Computational analysis of four human adenovirus type 4 genomes reveals molecular evolution through two interspecies recombination events
How do viruses arise? Specifically, how do pathogens *POP* into the population and become persistent and ubiquitous? Adenoviruses are double-stranded DNA viruses that have intersected with humans both as pathogens affecting many diverse tissues and as invaluable research and clinical tools since 1953. As one of the original respiratory viral pathogens studied, it was an important model organism, providing insights into molecular biology (e.g., mRNA splicing), cell biology (e.g., first cell-free eukaryotic DNA replication system) and immunology (e.g., T-cells/antigen presentation). It’s still an important model organism, with high-resolution genome data enabling a paradigm shift for adenovirus typing and taxonomy and a glimpse into the origins, molecular evolution and adaptation of viral pathogens.
HAdV-E4 was isolated from and limited to military personnel for approximately three decades, necessitating two separate multi-million dollar vaccine development efforts. As of the last formal report, this strain constituted over 99.8% of the adenovirus respiratory pathogens isolated from sick military trainees in the mid-2000s. Currently controlled in the U.S. military by an exclusive vaccine, HAdV-E4 remains a highly contagious, respiratory pathogen associated with significant morbidity and mortality in civilian populations world-wide. HAdV-E4 is shown to have chimpanzee origins, with adenoviral interspecies recombination of a gene sequence encoding the major human virus shell protein as a step in zoonosis. A subsequent recombination, substituting a human transcription factor binding site, expedited adaptation to human hosts. As HAdVs and simian AdVs are candidate vectors for human gene delivery technology, understanding relationships between these viruses is critical to minimize unintended side-effects.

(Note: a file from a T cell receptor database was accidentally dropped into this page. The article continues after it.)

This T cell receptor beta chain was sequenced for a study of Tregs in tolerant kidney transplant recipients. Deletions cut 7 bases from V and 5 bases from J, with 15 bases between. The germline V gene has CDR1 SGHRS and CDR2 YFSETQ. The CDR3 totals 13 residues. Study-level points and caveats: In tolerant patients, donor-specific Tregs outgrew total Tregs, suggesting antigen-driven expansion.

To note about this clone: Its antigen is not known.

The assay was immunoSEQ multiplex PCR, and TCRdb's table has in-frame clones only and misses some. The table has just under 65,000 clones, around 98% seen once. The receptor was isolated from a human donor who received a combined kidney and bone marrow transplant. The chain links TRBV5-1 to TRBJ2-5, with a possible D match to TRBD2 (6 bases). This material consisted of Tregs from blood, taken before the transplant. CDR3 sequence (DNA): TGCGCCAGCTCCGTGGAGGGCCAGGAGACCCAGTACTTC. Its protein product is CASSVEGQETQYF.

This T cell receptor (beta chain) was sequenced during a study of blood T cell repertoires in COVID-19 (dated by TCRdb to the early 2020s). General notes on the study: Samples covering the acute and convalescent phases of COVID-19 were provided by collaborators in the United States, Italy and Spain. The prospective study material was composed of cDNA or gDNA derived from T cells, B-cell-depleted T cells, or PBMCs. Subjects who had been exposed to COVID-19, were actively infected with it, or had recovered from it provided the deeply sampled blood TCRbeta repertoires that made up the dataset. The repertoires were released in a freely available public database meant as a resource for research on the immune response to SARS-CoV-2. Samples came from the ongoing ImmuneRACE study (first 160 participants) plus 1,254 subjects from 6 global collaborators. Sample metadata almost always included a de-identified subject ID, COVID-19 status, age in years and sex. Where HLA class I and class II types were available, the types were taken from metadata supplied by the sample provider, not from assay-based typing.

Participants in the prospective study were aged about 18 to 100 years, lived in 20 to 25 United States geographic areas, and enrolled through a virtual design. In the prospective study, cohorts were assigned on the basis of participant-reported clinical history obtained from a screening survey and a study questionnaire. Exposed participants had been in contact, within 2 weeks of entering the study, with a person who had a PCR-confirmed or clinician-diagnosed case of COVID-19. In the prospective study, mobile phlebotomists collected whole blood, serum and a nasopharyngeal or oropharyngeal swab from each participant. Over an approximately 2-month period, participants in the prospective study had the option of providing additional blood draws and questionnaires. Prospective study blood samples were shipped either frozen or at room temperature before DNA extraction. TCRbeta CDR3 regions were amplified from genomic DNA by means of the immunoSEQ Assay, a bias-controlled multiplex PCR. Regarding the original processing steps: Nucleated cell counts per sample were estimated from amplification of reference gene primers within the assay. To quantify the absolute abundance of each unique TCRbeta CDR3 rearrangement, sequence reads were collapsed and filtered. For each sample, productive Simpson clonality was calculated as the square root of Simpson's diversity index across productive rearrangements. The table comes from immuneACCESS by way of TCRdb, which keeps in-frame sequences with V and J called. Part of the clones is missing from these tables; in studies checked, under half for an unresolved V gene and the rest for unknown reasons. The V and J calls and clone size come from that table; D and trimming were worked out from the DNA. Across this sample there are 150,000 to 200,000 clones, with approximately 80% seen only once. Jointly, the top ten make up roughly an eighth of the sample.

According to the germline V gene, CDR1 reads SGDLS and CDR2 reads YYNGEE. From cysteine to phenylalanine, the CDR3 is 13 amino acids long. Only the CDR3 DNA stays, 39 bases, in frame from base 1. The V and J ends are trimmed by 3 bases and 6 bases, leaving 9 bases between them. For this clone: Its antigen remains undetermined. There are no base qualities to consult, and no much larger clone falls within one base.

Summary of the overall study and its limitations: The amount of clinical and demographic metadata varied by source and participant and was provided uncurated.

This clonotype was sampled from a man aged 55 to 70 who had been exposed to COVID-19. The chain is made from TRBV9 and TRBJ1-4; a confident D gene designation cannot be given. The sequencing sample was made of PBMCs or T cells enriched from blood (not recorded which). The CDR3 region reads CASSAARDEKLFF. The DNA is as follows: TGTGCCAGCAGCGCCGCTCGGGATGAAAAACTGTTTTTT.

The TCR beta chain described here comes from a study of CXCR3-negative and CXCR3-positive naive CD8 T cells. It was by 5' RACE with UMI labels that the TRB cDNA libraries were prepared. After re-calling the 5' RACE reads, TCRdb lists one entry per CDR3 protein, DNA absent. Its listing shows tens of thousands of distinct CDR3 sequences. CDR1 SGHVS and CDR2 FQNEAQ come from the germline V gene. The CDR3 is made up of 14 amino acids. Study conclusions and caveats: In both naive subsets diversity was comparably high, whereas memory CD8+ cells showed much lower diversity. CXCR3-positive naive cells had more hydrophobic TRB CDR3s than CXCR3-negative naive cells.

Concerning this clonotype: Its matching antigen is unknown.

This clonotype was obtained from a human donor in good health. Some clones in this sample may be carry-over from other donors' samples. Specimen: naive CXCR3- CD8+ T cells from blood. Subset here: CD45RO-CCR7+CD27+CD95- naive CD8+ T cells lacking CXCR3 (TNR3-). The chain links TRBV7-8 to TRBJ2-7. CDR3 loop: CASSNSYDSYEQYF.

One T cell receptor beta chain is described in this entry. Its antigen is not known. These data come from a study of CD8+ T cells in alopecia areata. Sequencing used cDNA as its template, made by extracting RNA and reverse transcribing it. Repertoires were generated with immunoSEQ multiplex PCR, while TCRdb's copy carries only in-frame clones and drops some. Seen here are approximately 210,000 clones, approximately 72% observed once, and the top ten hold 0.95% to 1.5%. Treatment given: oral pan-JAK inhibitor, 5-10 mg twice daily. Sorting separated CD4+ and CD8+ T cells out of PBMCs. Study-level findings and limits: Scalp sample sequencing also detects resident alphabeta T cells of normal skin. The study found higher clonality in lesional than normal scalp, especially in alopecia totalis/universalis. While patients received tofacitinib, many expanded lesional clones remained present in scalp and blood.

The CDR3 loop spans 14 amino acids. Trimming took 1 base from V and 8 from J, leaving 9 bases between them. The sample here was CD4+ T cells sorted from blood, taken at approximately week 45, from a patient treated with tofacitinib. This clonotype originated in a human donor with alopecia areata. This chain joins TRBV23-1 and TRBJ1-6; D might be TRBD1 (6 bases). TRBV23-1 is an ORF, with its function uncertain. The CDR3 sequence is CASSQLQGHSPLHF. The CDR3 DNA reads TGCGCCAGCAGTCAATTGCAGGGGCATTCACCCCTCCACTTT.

Introducing the authors
About the research
Virology, Volume 443, Issue 2, 1 September 2013, Pages 197-207
Shoaleh Dehghan, Jason Seto, Elizabeth B. Liu, Michael P. Walsh, David W. Dyer, James Chodosh, Donald Seto